The Epilogue casts a glance at the lives of Neville and Sidney after their return from exile as well as at Ludlow’s failed attempt to regain a foothold in England after the Glorious Revolution. It also offers an outlook on the intellectual legacy of the three exiles’ works by addressing the Whig canon and its wider influence across Europe. It suggests that the historiography of early modern English republicanism might benefit both from a fuller exploration of religious and transnational networks and from a more comprehensive study of the translation and distribution of English republican works on the Continent.
This article traces the impact of Kenya's Mau Mau uprising in Jamaica during the 1950s. Jamaican responses to Mau Mau varied dramatically by class: for members of the middle and upper classes, Mau Mau represented the worst of potential visions for a route to black liberation. But for marginalized Jamaicans in poorer areas, and especially Rastafari, Mau Mau was inspirational and represented an alternative method for procuring genuine freedom and independence. For these people, Mau Mau epitomized a different strand of pan-Africanism that had most in common with the ideas of Marcus Garvey. It was most closely aligned with, and was the forerunner of, Walter Rodney, Stokely Carmichael, and Black Power in the Caribbean. Theirs was a more radical, violent, and black-focused vision that ran alongside and sometimes over more traditional views. Placing Mau Mau in the Jamaican context reveals these additional levels of intellectual thought that are invisible without its presence. It also forces us to rethink the ways we periodize pan-Africanism and consider how pan-African linkages operated in the absence of direct contact between different regions.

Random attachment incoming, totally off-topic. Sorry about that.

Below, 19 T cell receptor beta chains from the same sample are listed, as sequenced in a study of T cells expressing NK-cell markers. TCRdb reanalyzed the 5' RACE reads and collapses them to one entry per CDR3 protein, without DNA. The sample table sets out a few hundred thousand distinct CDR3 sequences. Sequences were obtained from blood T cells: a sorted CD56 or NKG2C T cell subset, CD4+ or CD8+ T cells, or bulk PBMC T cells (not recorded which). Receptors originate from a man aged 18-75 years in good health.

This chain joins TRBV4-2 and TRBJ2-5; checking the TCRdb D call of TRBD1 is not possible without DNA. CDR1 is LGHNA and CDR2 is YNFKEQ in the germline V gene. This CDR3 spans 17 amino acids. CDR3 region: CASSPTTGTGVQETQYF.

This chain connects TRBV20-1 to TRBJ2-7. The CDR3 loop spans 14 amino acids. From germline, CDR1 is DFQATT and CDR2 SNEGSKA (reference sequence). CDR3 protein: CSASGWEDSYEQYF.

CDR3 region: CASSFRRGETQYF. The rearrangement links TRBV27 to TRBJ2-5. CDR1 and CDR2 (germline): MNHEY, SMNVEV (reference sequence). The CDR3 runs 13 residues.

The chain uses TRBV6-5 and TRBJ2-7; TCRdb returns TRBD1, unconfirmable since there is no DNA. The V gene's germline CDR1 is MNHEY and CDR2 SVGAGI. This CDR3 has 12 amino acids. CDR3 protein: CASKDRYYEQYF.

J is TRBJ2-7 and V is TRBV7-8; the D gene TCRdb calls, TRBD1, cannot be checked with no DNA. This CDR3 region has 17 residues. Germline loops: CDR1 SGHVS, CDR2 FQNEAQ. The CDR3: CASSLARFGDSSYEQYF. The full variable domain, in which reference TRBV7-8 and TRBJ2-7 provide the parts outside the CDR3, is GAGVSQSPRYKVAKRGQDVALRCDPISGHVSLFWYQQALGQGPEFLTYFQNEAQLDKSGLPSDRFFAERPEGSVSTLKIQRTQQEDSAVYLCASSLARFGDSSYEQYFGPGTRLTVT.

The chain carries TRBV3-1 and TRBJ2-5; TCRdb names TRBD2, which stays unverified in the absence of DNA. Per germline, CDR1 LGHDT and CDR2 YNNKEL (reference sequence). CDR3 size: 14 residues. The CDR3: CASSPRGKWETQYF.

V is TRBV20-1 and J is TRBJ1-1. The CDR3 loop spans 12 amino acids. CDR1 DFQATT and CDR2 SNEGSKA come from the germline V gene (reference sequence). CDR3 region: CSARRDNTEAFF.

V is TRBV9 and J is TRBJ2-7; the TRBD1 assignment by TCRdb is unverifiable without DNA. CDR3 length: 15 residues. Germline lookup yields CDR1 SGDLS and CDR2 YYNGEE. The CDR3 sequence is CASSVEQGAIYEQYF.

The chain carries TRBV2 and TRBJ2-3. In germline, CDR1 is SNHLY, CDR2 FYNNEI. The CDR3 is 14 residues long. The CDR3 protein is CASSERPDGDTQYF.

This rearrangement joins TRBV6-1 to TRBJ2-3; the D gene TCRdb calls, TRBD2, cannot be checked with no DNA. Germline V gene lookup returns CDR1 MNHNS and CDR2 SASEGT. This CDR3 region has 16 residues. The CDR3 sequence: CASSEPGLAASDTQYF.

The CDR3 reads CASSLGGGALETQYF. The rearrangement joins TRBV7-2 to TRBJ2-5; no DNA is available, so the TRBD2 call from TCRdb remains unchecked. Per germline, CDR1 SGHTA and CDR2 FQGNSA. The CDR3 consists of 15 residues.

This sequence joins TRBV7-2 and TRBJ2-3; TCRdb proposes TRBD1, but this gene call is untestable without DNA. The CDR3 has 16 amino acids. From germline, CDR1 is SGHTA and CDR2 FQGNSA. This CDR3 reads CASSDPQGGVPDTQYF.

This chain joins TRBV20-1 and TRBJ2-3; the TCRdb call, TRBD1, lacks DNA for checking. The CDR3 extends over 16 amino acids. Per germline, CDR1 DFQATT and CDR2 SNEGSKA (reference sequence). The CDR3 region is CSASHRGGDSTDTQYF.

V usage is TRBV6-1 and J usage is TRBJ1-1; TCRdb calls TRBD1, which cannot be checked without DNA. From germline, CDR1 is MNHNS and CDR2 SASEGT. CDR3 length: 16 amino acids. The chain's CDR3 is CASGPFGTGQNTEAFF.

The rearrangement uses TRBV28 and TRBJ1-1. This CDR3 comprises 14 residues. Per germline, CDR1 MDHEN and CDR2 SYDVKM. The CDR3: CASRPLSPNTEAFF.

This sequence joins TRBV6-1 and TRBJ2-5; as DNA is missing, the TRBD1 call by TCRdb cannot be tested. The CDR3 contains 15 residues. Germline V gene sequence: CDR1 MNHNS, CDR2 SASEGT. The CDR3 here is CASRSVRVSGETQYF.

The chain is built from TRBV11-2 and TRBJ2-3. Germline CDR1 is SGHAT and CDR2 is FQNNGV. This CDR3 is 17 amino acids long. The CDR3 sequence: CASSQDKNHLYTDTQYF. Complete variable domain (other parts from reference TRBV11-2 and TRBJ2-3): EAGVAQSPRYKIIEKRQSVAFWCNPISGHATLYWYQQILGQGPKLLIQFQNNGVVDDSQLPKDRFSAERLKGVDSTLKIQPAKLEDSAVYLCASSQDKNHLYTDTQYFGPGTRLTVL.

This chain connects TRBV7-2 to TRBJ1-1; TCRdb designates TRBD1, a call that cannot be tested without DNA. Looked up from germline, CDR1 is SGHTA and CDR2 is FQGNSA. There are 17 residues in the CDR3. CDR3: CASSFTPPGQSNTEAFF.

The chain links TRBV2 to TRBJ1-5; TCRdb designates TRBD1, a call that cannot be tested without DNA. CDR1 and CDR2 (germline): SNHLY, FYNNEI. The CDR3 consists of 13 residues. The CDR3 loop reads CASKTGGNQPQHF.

Throughout the second half of the twentieth century, Latin America became something of a dumping ground for U.S. priests suspected of sexual abuse, with north-to-south clerical transfers sending predatory priests to countries where pedophilia did not exist in any kind of ontological sense. This article, in response, engages the case of Father David Roney of the Archdiocese of Saint Paul and Minneapolis, Minnesota. After a career of accusations and payouts, with Roney entering and exiting Church-mandated therapy programs, Bishop Raymond Lucker retired this notoriously predatory priest to rural Guatemala in 1994. By placing Roney beyond the reach of psychiatrists, psychologists, and spiritual directors, the Roman Catholic Church leveraged a psychological and juridical difference between two geographical settings in order to render the pedophilia of this priest effectively non-existent, thereby insulating itself from further reputational damage and additional litigation. Given that the Roman Catholic Church has long been an empirical point of reference for studies of subject formation—from pastoralism and mysticism to ritual and the confession—this article adds that the Church also provides ample evidence of an opposite process: of unmaking people.